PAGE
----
1916 Flood on the Catawba River

Dublin Core


1916 Flood on the Catawba River


Floods--North Carolina


This is a handwritten copy of the lyrics to the song, "1916 Flood on the Catawba River." A note at the end of the lyrics says, "Composed by E.L. Fant, July 18, 1916, Two days after the flood."


E.L. Fant


Bobby McMillon Collection, Southern Appalachian Archives, Mars Hill University


Southern Appalachian Archives, Liston B. Ramsey Center for Appalachian Studies, Mars Hill University




This item may be viewed, downloaded, and printed for personal and educational use, but any commercial use is prohibited without permission from the Southern Appalachian Archives, Mars Hill University. Questions may be directed to the Archivist at (828) 689-1262 or archives@mhu.edu.




Catawba River

Text Item Type Metadata


1916 Flood on the Catawba River

It was on one Sunday (Saturday?) eve,
many hearts were made to grieve
By the story I shall tell
'Twas the 16th of July
and Catawba's floods were high
from the awful rain that fell.

Long and constant poured the rain
till each brooklet, creek, and drain
made a torrent deep and wide
Then Catawba, from her head,
By these dashing torrents fed
roughly rolled and undefied.

Bridge and trestle swept away,
dams and houses too, they say,
Till they reached the Southern Main;
there the railroad called a crew
To save its trains and trestles too,
but their efforts were in vain.

Few, if any tears were shed
when their parting words were said,
As the workmen left their home,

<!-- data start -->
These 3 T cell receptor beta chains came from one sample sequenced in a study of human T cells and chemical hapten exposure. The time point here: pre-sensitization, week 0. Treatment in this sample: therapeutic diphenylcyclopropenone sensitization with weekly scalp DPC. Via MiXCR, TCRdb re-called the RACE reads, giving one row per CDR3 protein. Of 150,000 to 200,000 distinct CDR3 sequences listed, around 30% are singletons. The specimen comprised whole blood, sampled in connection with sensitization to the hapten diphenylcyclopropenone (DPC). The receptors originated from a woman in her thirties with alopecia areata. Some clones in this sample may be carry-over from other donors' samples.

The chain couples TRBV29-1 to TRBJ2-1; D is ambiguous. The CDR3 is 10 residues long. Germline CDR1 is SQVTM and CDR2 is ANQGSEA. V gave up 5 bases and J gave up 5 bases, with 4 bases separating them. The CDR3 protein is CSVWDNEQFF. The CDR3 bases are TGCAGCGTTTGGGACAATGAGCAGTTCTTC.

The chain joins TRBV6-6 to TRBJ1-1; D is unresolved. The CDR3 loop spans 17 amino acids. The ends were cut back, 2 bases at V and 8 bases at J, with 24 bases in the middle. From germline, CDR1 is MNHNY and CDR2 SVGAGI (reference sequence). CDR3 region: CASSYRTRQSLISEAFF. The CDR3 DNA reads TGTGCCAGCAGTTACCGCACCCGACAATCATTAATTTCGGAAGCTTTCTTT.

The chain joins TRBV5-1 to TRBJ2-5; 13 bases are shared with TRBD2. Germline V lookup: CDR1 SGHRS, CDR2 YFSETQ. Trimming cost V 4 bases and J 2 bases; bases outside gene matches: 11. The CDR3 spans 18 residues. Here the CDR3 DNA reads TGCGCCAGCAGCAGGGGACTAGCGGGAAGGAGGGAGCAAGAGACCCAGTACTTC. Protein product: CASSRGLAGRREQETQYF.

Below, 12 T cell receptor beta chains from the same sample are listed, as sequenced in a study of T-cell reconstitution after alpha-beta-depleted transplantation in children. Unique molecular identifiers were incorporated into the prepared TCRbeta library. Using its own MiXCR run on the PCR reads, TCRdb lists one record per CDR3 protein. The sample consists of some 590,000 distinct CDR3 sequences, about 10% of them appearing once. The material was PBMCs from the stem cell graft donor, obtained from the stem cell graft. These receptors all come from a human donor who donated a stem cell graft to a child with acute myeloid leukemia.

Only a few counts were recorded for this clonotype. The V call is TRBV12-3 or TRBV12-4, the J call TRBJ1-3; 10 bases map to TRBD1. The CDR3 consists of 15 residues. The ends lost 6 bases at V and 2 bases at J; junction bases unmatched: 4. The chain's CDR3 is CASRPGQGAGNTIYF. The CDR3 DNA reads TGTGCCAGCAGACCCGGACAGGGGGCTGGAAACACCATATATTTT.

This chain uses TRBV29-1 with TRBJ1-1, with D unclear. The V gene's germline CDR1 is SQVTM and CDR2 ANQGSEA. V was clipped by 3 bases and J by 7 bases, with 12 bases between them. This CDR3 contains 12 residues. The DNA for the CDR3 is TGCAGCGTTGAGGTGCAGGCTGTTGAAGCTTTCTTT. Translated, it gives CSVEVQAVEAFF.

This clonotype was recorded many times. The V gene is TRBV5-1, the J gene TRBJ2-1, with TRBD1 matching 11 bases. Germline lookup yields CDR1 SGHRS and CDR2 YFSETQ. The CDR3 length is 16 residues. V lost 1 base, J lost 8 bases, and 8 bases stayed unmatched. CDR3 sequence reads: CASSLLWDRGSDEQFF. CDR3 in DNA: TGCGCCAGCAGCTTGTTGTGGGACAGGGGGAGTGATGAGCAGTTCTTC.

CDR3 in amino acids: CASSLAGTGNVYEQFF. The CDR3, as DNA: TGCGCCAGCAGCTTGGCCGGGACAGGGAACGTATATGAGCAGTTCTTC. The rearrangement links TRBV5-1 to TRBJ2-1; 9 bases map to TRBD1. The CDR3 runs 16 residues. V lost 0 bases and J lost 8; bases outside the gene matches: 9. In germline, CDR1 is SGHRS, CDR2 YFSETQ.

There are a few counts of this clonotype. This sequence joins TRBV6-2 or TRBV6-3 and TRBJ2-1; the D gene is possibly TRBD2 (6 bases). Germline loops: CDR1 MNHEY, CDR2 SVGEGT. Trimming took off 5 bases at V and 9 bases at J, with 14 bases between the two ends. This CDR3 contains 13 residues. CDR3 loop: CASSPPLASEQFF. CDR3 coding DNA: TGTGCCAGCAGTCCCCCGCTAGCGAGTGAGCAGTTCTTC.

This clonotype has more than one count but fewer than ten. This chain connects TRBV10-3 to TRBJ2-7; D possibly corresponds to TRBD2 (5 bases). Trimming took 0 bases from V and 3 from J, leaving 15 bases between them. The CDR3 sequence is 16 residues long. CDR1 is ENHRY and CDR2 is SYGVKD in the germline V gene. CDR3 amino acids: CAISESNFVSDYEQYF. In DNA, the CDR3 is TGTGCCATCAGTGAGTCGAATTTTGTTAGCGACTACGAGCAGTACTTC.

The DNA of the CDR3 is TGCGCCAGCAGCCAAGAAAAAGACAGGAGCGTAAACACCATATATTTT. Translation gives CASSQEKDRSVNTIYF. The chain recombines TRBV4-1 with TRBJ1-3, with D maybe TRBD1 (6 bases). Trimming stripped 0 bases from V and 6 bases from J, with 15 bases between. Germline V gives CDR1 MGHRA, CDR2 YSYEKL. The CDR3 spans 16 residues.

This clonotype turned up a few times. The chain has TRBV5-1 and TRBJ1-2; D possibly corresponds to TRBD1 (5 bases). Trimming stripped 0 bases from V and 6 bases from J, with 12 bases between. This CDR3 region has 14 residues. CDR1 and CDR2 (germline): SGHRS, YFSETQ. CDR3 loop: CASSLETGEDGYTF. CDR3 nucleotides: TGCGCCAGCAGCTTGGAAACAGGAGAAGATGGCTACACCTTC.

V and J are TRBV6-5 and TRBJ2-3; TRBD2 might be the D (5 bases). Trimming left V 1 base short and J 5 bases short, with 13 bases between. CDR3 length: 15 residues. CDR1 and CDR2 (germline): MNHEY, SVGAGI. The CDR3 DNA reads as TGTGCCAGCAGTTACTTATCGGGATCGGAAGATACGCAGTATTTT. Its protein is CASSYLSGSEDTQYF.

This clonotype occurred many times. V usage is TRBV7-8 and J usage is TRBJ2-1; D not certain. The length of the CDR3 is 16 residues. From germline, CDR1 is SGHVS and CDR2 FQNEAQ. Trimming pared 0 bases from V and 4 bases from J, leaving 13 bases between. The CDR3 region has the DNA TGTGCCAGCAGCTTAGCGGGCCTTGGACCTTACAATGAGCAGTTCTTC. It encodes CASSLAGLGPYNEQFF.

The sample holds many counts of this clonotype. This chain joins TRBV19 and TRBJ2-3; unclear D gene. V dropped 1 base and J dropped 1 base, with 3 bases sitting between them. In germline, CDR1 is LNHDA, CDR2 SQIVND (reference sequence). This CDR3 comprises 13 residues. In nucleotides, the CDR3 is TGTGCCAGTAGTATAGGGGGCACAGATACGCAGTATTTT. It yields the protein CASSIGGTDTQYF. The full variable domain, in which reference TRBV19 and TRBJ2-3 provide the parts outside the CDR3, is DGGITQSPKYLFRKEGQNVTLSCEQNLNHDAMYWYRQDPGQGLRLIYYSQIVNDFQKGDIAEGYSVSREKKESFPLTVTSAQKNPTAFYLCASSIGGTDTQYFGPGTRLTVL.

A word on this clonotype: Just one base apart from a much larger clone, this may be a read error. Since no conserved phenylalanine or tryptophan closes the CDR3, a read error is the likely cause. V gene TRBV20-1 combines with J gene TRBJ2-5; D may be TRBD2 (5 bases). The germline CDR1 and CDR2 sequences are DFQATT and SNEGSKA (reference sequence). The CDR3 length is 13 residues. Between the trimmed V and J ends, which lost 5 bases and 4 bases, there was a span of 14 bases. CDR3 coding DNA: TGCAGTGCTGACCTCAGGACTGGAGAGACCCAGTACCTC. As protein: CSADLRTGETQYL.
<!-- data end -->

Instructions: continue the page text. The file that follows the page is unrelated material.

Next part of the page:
Naught, or little, did they dream
that Catawba's maddened stream
Should engulf them in her gloom.

[second page of song]:
In an instant all was crashed,
as the heaps of rubbish clashed
'Gainst the trestle's might piers.
twenty men in all went down,
Chances were to swim or drown;
then came sobs and screams and tears.

When this tragic message spread,
of the missing and the dead,
Swiftly night was coming on
hands were wrung and hair was torn;
Men must work and women mourn
for their loved ones lost and gone.

Thanks to God not all were drowned,
some could swim and reach the ground,
Others lodged and still were brave;
but, when dams above were crushed,
Afterwhile their pleadings hushed,
for, they found a watery grave.

While your Lord and loved ones plead,
now, my sinner friend, take heed;
Cleanse yourself from sin and crime.
You are but a workman too,
on lifes road and trestle crew,
moving o'er the River of Time.

Composed by E.L. Fant
July 18, 1916 Two days after the flood

Original Format

Xerox of pages from a notebook titled, "Book Twelve. A Collection of Songs, 'Ballets,' Meeting-House Pieces, Verse, Riddles, and 'Sich' as That."


1916 Flood_Book 12_p1.jpg
1916 Flood_Book 12_p2.jpg


E.L. Fant, “1916 Flood on the Catawba River,” Southern Appalachian Archives Mars Hill University, accessed April 18, 2024, https://southernappalachianarchives.org/items/show/950.